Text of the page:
"The Man of the Crowd" (Graham's, 1840) has increasingly become a favorite of the general reader and the Poe scholar. As a study in compulsive behavior, it is the first of five dramatizations of pathological states. Readers have variously seen "the old man" of the story, who is pursued and observed by the narrator, as a lost soul, an outcast, a lonely drunkard, the narrator's own future self, or Everyman burdened by "the mystery hidden in every human soul." But the overt statement of theme, repeated in the final paragraph, refers to him as "the type and the genius of deep crime. He refuses to be alone. He is the man of the crowd. The worst heart of the world is a grosser book than the 'Hortulus Animae,' and perhaps it is but one of the great mercies of God that 'es lässt sich nicht lesen [it does not allow itself to be read].'" The old man is not Everyman, then, but rather the perpetrator of a crime so heinous that it cannot be expiated, nor identified by others.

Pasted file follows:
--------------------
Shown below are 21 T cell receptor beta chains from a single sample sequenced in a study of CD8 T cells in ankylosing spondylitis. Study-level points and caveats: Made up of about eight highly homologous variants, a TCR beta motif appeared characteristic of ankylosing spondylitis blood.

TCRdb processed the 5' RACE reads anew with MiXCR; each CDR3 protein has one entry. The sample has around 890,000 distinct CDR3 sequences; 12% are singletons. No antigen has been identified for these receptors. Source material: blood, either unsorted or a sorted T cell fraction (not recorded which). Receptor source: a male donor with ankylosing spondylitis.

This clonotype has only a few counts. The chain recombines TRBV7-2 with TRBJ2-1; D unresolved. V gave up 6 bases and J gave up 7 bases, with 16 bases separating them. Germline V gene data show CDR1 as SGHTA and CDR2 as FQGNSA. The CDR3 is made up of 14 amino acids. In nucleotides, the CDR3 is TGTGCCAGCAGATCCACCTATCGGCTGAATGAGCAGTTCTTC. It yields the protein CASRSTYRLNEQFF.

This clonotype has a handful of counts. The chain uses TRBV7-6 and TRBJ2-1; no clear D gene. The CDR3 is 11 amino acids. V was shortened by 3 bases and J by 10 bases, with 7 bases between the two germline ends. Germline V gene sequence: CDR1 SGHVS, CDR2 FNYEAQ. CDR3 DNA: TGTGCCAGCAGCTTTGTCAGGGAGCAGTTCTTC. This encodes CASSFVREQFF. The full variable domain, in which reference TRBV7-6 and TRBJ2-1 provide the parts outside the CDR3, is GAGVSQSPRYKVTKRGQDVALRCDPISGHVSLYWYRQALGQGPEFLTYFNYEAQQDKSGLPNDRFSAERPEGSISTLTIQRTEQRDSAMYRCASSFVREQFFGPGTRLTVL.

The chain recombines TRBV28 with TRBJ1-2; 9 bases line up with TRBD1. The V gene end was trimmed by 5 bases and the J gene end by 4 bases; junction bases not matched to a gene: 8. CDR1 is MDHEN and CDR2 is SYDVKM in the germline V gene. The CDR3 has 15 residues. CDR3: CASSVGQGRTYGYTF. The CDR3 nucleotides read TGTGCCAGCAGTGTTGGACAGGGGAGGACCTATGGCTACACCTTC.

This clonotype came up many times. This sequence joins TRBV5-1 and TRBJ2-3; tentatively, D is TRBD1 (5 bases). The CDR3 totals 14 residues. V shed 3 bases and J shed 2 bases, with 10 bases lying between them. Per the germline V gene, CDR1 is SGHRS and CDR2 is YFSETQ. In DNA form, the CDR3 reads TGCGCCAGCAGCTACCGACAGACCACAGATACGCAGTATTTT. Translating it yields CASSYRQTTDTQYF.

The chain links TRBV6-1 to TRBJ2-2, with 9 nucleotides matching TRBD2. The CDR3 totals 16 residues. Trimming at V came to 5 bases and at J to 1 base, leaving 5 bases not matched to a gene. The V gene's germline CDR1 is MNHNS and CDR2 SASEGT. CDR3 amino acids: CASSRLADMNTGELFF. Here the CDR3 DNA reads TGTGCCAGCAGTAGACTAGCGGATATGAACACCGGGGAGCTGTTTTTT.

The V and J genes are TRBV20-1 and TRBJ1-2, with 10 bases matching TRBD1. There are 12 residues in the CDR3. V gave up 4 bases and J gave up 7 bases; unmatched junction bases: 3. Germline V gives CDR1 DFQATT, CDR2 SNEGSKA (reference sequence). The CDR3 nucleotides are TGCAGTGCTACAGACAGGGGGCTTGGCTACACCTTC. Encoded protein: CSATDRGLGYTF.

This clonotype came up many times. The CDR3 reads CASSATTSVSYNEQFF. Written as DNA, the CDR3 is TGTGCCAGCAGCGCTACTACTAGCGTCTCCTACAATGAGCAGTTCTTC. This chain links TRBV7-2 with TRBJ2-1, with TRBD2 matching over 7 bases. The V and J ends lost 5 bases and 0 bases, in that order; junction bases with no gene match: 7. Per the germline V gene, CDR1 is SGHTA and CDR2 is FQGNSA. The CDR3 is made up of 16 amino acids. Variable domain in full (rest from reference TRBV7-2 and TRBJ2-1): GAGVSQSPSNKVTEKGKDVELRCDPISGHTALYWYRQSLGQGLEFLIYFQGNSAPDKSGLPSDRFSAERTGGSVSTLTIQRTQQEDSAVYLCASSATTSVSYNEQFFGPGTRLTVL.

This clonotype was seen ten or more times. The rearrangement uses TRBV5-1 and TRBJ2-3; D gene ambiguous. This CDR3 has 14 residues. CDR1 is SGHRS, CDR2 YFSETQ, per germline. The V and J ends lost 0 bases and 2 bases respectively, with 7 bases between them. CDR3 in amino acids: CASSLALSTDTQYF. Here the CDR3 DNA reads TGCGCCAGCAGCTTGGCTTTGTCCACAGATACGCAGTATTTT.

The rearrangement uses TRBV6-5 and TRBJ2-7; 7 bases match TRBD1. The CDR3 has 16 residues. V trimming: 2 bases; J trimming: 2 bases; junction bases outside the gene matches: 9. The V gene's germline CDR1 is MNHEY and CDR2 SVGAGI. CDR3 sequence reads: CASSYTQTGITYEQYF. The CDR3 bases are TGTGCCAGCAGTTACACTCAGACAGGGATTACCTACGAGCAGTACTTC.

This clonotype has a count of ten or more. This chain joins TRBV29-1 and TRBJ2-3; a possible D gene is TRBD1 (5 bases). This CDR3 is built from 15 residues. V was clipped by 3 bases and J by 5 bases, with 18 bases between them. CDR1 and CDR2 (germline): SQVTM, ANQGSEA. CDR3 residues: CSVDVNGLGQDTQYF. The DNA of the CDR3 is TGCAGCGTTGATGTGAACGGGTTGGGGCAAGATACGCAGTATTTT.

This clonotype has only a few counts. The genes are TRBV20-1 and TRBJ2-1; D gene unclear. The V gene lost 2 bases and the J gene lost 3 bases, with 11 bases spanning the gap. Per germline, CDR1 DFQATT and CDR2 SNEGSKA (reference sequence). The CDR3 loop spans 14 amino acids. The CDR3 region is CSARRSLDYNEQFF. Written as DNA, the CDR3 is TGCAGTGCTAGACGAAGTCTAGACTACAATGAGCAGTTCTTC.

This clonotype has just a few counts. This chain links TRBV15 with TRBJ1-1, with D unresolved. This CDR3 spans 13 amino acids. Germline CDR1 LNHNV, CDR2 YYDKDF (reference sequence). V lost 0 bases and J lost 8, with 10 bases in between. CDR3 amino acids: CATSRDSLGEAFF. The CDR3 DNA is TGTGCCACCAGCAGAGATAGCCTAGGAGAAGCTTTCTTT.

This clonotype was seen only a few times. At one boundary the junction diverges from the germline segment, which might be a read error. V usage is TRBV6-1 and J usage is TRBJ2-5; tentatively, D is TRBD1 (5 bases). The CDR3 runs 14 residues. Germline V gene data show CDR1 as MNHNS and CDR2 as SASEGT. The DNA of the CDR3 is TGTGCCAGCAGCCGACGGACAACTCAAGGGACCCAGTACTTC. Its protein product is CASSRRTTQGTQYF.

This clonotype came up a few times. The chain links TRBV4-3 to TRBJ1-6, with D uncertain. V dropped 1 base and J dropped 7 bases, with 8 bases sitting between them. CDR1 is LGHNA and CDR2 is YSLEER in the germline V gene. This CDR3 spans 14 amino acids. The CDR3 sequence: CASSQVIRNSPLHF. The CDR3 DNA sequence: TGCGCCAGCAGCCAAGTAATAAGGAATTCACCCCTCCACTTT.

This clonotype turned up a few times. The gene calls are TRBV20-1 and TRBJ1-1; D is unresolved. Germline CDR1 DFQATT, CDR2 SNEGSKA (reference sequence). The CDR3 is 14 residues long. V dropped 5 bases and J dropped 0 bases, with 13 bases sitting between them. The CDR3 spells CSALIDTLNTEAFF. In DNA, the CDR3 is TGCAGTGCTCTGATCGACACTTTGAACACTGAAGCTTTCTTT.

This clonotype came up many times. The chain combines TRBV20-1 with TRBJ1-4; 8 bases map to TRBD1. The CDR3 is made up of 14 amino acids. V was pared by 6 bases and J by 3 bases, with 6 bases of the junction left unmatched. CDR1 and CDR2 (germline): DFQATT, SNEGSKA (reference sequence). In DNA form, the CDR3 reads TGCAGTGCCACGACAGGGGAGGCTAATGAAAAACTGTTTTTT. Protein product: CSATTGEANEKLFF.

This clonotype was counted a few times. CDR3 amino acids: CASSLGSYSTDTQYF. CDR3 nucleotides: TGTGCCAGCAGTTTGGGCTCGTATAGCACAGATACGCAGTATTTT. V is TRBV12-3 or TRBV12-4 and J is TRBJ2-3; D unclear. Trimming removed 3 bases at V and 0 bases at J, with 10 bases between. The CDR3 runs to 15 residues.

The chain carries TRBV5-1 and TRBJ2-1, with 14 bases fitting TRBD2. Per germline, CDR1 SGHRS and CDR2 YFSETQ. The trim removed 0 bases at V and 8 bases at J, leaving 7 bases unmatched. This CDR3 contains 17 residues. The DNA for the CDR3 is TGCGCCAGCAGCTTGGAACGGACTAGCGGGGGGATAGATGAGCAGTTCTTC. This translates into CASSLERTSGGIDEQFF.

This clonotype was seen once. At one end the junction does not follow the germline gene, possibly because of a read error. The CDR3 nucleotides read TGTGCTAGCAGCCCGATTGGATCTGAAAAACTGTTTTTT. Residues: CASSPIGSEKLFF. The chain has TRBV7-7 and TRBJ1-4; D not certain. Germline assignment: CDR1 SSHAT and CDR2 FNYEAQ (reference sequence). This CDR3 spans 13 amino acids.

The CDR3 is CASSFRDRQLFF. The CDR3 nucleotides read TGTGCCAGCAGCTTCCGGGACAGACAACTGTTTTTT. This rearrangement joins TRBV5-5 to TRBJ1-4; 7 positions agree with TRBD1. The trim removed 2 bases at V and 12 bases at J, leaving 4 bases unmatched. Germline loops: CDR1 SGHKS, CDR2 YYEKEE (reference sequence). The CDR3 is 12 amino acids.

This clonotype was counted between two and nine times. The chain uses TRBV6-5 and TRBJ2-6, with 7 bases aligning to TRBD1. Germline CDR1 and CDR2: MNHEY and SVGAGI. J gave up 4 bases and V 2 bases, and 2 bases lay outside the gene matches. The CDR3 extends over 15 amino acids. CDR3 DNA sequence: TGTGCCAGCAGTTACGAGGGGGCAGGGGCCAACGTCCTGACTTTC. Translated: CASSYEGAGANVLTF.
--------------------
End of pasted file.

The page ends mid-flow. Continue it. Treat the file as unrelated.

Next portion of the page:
From 1841 to 1849 Poe's transcendentalism, cosmic and psychic, was chiefly developed in the final two parts of a trilogy of "angelic colloquies" and in the closely related "The Island of the Fay" (Graham's, June 1841) and "Mesmeric Revelation" (Columbian Magazine, August 1844). The first colloquy, "The Conversation of Eiros and Charmion" (Burton's, December 1839), reprinted in Tales of the Grotesque and Arabesque, contains several of Poe's psycho-transcendental themes: death-as-metamorphosis and the revelation of a supernal existence in which the senses have "the keenness of their perception of the new."